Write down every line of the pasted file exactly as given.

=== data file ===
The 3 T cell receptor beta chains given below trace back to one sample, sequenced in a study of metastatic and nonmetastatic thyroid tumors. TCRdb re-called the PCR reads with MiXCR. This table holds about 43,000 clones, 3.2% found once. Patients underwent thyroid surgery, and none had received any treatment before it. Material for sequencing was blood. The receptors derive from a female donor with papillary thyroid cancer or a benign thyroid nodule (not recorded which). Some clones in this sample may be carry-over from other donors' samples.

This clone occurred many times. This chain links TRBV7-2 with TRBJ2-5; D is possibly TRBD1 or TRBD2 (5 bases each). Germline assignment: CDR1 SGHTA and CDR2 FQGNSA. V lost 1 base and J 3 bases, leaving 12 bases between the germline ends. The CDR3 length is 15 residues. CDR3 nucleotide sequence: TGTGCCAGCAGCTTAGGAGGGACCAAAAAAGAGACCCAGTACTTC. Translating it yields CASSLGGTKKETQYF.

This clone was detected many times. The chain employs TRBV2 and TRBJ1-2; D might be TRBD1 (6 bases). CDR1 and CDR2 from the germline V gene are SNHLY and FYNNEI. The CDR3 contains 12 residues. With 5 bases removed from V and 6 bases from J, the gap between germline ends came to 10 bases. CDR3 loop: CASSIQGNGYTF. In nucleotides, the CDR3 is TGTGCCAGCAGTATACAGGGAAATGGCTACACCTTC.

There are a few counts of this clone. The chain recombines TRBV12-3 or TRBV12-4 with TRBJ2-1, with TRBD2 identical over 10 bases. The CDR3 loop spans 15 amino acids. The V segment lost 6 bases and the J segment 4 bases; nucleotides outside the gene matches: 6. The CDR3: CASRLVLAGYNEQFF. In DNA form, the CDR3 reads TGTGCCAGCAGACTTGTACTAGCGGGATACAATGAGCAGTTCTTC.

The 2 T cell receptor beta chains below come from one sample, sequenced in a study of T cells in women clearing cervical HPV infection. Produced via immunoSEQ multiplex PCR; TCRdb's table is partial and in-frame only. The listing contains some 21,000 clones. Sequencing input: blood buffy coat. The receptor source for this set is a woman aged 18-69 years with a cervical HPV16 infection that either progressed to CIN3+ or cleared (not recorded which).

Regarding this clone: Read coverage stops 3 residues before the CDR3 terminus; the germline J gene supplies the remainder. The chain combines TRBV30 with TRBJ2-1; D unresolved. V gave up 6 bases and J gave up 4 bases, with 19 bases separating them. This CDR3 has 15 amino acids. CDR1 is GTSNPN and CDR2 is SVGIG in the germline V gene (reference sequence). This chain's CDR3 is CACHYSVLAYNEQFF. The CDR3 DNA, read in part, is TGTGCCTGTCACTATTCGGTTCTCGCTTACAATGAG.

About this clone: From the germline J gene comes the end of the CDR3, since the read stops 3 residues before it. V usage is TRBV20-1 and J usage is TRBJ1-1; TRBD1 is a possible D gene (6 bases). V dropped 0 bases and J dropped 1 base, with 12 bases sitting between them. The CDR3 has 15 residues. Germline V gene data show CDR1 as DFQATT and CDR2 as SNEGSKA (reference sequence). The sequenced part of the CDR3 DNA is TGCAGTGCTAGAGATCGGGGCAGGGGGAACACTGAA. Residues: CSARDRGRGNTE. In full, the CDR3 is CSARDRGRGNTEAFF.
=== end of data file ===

The 3 T cell receptor beta chains given below trace back to one sample, sequenced in a study of metastatic and nonmetastatic thyroid tumors. TCRdb re-called the PCR reads with MiXCR. This table holds about 43,000 clones, 3.2% found once. Patients underwent thyroid surgery, and none had received any treatment before it. Material for sequencing was blood. The receptors derive from a female donor with papillary thyroid cancer or a benign thyroid nodule (not recorded which). Some clones in this sample may be carry-over from other donors' samples.

This clone occurred many times. This chain links TRBV7-2 with TRBJ2-5; D is possibly TRBD1 or TRBD2 (5 bases each). Germline assignment: CDR1 SGHTA and CDR2 FQGNSA. V lost 1 base and J 3 bases, leaving 12 bases between the germline ends. The CDR3 length is 15 residues. CDR3 nucleotide sequence: TGTGCCAGCAGCTTAGGAGGGACCAAAAAAGAGACCCAGTACTTC. Translating it yields CASSLGGTKKETQYF.

This clone was detected many times. The chain employs TRBV2 and TRBJ1-2; D might be TRBD1 (6 bases). CDR1 and CDR2 from the germline V gene are SNHLY and FYNNEI. The CDR3 contains 12 residues. With 5 bases removed from V and 6 bases from J, the gap between germline ends came to 10 bases. CDR3 loop: CASSIQGNGYTF. In nucleotides, the CDR3 is TGTGCCAGCAGTATACAGGGAAATGGCTACACCTTC.

There are a few counts of this clone. The chain recombines TRBV12-3 or TRBV12-4 with TRBJ2-1, with TRBD2 identical over 10 bases. The CDR3 loop spans 15 amino acids. The V segment lost 6 bases and the J segment 4 bases; nucleotides outside the gene matches: 6. The CDR3: CASRLVLAGYNEQFF. In DNA form, the CDR3 reads TGTGCCAGCAGACTTGTACTAGCGGGATACAATGAGCAGTTCTTC.

The 2 T cell receptor beta chains below come from one sample, sequenced in a study of T cells in women clearing cervical HPV infection. Produced via immunoSEQ multiplex PCR; TCRdb's table is partial and in-frame only. The listing contains some 21,000 clones. Sequencing input: blood buffy coat. The receptor source for this set is a woman aged 18-69 years with a cervical HPV16 infection that either progressed to CIN3+ or cleared (not recorded which).

Regarding this clone: Read coverage stops 3 residues before the CDR3 terminus; the germline J gene supplies the remainder. The chain combines TRBV30 with TRBJ2-1; D unresolved. V gave up 6 bases and J gave up 4 bases, with 19 bases separating them. This CDR3 has 15 amino acids. CDR1 is GTSNPN and CDR2 is SVGIG in the germline V gene (reference sequence). This chain's CDR3 is CACHYSVLAYNEQFF. The CDR3 DNA, read in part, is TGTGCCTGTCACTATTCGGTTCTCGCTTACAATGAG.

About this clone: From the germline J gene comes the end of the CDR3, since the read stops 3 residues before it. V usage is TRBV20-1 and J usage is TRBJ1-1; TRBD1 is a possible D gene (6 bases). V dropped 0 bases and J dropped 1 base, with 12 bases sitting between them. The CDR3 has 15 residues. Germline V gene data show CDR1 as DFQATT and CDR2 as SNEGSKA (reference sequence). The sequenced part of the CDR3 DNA is TGCAGTGCTAGAGATCGGGGCAGGGGGAACACTGAA. Residues: CSARDRGRGNTE. In full, the CDR3 is CSARDRGRGNTEAFF.